As More and More Couples are Opting for Home Birth, a Study Explores the Risks

A new study shows that the couples who go for home births take a slightly increased risk for their newborns. It can cause serious complications and can even lead to the death of the baby. An analysis of 1,000 births in Oregon that were supposed to occur at home shows that 3.9 out of the 1,000 end in perinatal deaths. That’s more than double the 1.8 perinatal deaths out of 1,000 births that take place in a hospital, says a report recently published in the New England Journal of Medicine.

Researchers also calculated that there are 1.52 additional deaths per 1,000 births that take place in a less medicalized setting. That means, there is a 2.43 times greater risk that a baby born at home or in a birthing center will die before it’s delivered or within 28 days after birth.

The government began to keep track of the increasing number of births occurring outside hospitals in 1989. According to National Center for Health Statistics, in 2014 alone, 59,000 births took place outside hospitals. They constitute 1.5% of the total number of births in the U.S. Nearly one-third of the births took place in birthing centers. Rest of the out-of-hospital births took place at home.

Sometimes mother and baby are moved to a hospital in time if things start going wrong even if the birth was planned to take place at home. This factor results in the risk of having a baby at home being understated. The study further concentrates on the 79,727 births that took place in 2012 and 2013 that involved a full term singleton ready to enter the birth canal head-first. Out of these, 3,804 were planned to take place at birthing centers or homes though 601 of them ended up being moved to a hospital.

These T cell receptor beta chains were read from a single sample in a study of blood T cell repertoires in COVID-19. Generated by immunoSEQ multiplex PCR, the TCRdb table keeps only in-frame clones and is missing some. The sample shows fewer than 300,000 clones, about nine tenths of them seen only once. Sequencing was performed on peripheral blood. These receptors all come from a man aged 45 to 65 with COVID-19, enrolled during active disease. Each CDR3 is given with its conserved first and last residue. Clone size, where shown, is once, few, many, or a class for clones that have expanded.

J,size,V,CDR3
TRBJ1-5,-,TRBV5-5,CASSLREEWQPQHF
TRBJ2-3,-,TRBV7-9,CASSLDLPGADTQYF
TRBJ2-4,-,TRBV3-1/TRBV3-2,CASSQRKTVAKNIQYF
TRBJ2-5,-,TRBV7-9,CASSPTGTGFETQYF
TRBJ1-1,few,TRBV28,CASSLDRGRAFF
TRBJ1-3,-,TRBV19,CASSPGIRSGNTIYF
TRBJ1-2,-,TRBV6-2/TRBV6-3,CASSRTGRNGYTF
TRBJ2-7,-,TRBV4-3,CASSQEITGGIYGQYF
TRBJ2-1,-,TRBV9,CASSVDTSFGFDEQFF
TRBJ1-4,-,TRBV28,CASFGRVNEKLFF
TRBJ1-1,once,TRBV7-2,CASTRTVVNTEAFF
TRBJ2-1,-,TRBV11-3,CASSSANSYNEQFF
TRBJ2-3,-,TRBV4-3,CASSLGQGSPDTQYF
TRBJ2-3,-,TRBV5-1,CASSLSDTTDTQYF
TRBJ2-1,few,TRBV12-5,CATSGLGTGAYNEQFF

The key factor is where the couples planned to have their babies and not where the births actually took place. Oregon has adopted a new birth certificate that asks women where they had planned the births to take place. Also, the highest number of home births took place in Oregon in 2012. Out of the total births, 2.4% took place at home whereas 1.6% took place in birthing centers.

The mothers who planned to have babies at home were also found to be older and in better health. They were also more likely to be white and to be able to pay their medical bills or to have private insurance.

There is, however, no difference in deaths before the baby has been completely separated from its mother for out of hospital and hospital births. But the research found that such deaths were slightly more likely when the birth was planned to take place at home. The number of neonatal deaths i.e. death within 28 days of birth, are significantly higher when the birth was supposed to take place at home and not in a hospital.

There are also possibilities that the child will suffer seizures or require ventilator when births were planned to take place outside a hospital. The child that is not born in a hospital is more likely to be in need of medical attention according to the research.

On a brighter side, obstetrical procedures are less likely to happen if the birth was planned to take place at home. The authors of the study say at the end that it’s up to each woman to decide on the issue after weighing the benefits of planning a home birth against delivering a baby in a hospital. There are fewer medical interventions at home and more comfortable surroundings. Where Medical services are readily available in a hospital in rare cases when they are required.